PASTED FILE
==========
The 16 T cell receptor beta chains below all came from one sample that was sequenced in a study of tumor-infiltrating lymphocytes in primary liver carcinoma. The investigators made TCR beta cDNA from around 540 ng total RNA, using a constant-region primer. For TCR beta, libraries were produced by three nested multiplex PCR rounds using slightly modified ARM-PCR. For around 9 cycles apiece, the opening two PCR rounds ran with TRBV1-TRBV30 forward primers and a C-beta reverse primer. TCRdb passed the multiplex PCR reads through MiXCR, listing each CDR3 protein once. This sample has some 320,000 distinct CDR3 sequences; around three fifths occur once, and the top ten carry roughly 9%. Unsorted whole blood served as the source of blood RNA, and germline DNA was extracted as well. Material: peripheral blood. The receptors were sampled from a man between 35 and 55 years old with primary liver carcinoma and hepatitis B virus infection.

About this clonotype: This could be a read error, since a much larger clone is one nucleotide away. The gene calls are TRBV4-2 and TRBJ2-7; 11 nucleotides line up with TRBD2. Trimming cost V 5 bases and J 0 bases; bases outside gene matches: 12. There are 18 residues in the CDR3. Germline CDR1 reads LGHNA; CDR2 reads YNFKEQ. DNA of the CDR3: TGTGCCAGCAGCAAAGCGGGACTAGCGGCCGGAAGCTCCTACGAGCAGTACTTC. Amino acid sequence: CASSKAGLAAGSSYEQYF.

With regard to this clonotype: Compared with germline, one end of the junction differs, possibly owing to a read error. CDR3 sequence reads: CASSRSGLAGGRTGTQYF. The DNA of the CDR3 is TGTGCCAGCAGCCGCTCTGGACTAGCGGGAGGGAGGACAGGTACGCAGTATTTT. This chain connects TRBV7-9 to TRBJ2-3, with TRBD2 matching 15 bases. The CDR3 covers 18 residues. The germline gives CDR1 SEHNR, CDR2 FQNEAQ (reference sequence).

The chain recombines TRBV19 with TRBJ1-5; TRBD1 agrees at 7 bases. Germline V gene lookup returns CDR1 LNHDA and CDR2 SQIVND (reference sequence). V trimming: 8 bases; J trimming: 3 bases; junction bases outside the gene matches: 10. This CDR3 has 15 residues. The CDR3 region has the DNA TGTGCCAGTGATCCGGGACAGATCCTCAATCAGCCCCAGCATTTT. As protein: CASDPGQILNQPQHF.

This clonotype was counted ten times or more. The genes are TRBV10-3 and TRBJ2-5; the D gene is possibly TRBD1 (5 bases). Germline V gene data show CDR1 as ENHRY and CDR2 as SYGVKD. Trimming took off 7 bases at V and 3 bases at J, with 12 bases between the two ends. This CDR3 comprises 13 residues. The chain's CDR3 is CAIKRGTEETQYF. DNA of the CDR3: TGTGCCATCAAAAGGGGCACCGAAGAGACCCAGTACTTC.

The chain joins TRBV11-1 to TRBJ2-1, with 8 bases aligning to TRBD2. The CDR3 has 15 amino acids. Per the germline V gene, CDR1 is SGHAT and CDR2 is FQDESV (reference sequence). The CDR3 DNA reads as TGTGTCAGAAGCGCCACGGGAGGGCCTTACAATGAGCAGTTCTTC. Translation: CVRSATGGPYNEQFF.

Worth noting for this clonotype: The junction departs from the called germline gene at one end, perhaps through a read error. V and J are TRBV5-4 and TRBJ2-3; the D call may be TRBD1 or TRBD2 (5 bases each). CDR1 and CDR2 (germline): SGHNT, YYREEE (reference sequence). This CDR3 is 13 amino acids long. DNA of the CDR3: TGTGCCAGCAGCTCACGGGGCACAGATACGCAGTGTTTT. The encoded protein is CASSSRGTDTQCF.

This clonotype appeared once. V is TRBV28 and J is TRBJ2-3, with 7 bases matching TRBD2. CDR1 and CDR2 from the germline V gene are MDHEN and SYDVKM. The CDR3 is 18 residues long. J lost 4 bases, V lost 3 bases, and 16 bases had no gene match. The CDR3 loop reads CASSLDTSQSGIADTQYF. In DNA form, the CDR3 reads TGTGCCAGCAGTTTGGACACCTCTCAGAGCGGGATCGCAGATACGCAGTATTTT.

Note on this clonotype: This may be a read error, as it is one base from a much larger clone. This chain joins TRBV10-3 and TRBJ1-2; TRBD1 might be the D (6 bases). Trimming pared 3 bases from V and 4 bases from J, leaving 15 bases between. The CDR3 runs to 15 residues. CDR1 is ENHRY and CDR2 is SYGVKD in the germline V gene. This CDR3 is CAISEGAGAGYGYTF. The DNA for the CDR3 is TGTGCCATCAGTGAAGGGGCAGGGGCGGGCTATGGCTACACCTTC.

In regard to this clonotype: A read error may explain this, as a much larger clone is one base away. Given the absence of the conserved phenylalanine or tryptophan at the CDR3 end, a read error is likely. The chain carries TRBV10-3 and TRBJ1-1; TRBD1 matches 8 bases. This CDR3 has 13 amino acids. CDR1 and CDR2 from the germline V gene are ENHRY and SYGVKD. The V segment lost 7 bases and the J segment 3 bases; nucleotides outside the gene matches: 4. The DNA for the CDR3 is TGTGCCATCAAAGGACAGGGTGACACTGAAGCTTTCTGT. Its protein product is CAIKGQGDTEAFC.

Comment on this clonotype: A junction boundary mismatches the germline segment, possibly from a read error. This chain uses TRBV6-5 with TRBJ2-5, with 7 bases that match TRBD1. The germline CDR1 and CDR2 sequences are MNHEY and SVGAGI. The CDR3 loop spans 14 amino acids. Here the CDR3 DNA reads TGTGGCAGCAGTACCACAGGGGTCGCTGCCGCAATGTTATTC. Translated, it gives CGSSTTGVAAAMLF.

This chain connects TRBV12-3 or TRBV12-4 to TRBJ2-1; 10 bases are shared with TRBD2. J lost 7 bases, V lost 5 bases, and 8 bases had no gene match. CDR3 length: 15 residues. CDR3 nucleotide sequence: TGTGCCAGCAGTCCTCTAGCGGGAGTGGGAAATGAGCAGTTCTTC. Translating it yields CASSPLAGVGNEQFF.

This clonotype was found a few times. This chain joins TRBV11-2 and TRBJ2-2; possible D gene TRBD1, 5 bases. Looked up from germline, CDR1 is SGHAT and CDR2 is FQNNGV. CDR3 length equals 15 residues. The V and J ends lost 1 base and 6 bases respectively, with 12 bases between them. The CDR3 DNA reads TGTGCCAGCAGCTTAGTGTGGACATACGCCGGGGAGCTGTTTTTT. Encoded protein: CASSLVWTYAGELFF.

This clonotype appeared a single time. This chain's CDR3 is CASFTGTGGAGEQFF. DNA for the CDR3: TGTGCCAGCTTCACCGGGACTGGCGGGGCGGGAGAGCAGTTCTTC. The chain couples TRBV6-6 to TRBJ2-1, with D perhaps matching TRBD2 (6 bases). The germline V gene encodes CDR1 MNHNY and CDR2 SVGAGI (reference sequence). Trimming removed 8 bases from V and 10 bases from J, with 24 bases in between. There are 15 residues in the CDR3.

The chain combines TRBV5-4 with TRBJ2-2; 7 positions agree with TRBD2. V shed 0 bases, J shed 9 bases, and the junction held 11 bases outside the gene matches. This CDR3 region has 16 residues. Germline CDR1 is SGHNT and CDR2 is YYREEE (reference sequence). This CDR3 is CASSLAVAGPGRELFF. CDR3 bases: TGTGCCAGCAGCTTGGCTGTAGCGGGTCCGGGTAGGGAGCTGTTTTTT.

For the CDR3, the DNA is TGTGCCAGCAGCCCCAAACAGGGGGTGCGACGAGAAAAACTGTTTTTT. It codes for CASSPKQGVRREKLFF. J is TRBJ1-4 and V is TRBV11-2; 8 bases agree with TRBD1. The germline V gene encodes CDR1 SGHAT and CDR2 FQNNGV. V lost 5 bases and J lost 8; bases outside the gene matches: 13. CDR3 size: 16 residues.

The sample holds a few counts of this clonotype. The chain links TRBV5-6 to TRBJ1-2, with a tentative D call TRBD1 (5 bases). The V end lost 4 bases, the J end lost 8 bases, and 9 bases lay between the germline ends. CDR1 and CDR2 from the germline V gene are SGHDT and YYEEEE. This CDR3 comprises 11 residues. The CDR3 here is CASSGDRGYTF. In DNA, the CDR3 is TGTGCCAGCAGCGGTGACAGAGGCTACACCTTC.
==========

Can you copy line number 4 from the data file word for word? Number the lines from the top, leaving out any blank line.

The chain recombines TRBV19 with TRBJ1-5; TRBD1 agrees at 7 bases. Germline V gene lookup returns CDR1 LNHDA and CDR2 SQIVND (reference sequence). V trimming: 8 bases; J trimming: 3 bases; junction bases outside the gene matches: 10. This CDR3 has 15 residues. The CDR3 region has the DNA TGTGCCAGTGATCCGGGACAGATCCTCAATCAGCCCCAGCATTTT. As protein: CASDPGQILNQPQHF.